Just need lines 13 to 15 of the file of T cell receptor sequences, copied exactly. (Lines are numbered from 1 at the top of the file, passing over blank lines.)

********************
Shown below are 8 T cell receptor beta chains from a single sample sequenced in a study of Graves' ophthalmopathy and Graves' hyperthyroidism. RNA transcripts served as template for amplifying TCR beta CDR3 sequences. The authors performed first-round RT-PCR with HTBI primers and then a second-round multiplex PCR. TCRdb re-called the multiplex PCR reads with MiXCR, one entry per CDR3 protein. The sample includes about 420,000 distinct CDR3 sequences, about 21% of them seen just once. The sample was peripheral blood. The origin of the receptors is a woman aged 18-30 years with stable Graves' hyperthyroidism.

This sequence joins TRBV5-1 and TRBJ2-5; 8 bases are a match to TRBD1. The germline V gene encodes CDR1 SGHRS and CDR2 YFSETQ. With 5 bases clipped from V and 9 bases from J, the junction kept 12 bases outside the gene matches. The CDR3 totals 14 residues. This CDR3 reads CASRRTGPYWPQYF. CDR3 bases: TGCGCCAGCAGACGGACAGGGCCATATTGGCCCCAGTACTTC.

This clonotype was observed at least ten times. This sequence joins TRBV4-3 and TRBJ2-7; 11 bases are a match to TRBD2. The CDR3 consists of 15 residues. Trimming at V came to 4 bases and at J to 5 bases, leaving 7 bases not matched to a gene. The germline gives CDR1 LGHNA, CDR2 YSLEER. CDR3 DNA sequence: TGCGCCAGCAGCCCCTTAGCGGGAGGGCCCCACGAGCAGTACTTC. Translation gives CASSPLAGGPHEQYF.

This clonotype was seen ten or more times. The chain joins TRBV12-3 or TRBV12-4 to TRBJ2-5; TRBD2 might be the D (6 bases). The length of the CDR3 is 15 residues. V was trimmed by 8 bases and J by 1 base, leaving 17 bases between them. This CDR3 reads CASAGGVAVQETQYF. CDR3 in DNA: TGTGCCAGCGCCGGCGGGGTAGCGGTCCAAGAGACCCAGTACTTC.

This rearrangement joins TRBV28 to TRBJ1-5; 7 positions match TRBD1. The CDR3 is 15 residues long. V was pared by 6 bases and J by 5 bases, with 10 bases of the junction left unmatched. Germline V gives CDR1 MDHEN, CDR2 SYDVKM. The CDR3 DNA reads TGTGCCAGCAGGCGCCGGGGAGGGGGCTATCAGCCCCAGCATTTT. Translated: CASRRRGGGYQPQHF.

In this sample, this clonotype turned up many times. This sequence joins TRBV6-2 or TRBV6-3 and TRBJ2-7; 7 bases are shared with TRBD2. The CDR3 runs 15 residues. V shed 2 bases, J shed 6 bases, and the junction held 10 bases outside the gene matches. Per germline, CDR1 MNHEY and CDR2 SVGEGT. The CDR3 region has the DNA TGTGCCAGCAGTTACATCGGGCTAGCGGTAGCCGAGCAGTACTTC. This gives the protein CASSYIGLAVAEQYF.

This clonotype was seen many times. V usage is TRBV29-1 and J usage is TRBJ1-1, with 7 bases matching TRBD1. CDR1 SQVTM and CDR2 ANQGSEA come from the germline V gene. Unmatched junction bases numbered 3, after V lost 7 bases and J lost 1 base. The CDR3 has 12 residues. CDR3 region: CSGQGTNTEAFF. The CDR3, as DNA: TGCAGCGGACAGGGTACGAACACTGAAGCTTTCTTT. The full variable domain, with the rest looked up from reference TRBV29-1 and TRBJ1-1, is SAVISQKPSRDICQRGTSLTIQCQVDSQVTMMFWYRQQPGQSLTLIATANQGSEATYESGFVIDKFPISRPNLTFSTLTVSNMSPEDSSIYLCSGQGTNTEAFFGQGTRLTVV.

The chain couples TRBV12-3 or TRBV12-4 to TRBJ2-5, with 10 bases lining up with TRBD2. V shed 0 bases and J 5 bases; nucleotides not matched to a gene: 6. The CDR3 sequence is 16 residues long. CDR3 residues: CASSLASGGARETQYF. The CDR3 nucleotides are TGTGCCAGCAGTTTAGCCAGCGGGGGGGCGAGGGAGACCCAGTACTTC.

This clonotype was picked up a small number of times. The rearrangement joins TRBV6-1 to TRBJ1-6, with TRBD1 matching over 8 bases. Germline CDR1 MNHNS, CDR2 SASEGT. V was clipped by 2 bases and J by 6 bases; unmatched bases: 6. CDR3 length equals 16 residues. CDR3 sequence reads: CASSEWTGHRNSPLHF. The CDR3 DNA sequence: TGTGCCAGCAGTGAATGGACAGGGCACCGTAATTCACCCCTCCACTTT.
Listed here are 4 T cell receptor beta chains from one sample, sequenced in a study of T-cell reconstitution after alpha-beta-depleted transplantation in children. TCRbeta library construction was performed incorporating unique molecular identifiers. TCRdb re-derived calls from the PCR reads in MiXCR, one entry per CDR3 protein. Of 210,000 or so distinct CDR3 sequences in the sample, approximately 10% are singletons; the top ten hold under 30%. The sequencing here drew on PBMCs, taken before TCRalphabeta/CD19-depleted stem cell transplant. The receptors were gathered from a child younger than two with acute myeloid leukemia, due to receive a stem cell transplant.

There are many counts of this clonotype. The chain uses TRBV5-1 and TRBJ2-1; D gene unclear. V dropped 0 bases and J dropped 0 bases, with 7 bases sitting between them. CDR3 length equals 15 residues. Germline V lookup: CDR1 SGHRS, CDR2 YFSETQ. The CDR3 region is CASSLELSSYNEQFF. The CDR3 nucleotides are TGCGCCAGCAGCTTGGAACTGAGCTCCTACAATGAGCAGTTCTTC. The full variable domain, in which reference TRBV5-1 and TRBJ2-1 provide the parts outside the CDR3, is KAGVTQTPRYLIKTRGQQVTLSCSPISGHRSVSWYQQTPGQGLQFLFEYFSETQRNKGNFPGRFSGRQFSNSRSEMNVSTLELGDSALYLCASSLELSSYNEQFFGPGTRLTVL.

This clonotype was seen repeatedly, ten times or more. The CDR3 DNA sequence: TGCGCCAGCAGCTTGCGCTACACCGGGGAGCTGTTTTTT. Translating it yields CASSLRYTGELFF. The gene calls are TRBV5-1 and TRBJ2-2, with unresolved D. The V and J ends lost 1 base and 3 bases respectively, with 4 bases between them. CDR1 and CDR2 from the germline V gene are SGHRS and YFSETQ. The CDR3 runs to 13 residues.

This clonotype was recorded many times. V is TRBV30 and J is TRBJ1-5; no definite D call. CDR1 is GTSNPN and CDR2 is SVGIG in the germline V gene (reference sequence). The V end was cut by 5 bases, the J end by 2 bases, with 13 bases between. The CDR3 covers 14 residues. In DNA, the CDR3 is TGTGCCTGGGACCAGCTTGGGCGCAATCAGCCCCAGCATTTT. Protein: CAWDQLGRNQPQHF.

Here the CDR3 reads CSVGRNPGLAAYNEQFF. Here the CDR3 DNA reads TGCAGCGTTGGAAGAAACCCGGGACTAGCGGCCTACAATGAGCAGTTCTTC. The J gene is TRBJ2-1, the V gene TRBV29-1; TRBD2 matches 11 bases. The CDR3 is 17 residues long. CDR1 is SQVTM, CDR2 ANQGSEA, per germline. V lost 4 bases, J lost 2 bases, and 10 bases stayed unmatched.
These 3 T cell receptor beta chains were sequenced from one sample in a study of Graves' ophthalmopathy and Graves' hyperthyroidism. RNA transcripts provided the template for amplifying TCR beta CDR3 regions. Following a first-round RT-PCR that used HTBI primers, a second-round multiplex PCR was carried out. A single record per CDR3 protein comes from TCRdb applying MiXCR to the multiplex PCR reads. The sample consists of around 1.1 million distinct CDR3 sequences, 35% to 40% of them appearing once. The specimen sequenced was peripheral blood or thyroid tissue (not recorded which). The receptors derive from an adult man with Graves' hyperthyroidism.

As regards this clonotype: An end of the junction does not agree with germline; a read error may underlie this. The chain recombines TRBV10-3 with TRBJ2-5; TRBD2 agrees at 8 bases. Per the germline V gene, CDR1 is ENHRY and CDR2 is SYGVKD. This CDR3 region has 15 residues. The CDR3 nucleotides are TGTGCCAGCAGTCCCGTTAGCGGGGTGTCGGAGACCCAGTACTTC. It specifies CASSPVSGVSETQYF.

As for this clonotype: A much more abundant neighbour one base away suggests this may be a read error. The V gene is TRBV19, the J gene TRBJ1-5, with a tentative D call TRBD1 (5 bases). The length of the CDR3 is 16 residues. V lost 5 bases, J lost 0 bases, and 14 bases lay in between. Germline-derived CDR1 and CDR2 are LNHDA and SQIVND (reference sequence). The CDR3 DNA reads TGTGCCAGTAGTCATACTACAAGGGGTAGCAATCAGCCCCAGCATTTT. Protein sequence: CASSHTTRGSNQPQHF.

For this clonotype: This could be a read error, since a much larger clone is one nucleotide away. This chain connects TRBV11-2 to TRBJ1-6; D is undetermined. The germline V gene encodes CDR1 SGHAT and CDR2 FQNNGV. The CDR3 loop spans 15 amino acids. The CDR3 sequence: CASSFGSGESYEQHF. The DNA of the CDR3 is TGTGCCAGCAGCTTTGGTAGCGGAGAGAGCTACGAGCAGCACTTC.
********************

This clonotype was recorded many times. V is TRBV30 and J is TRBJ1-5; no definite D call. CDR1 is GTSNPN and CDR2 is SVGIG in the germline V gene (reference sequence). The V end was cut by 5 bases, the J end by 2 bases, with 13 bases between. The CDR3 covers 14 residues. In DNA, the CDR3 is TGTGCCTGGGACCAGCTTGGGCGCAATCAGCCCCAGCATTTT. Protein: CAWDQLGRNQPQHF.

Here the CDR3 reads CSVGRNPGLAAYNEQFF. Here the CDR3 DNA reads TGCAGCGTTGGAAGAAACCCGGGACTAGCGGCCTACAATGAGCAGTTCTTC. The J gene is TRBJ2-1, the V gene TRBV29-1; TRBD2 matches 11 bases. The CDR3 is 17 residues long. CDR1 is SQVTM, CDR2 ANQGSEA, per germline. V lost 4 bases, J lost 2 bases, and 10 bases stayed unmatched.
These 3 T cell receptor beta chains were sequenced from one sample in a study of Graves' ophthalmopathy and Graves' hyperthyroidism. RNA transcripts provided the template for amplifying TCR beta CDR3 regions. Following a first-round RT-PCR that used HTBI primers, a second-round multiplex PCR was carried out. A single record per CDR3 protein comes from TCRdb applying MiXCR to the multiplex PCR reads. The sample consists of around 1.1 million distinct CDR3 sequences, 35% to 40% of them appearing once. The specimen sequenced was peripheral blood or thyroid tissue (not recorded which). The receptors derive from an adult man with Graves' hyperthyroidism.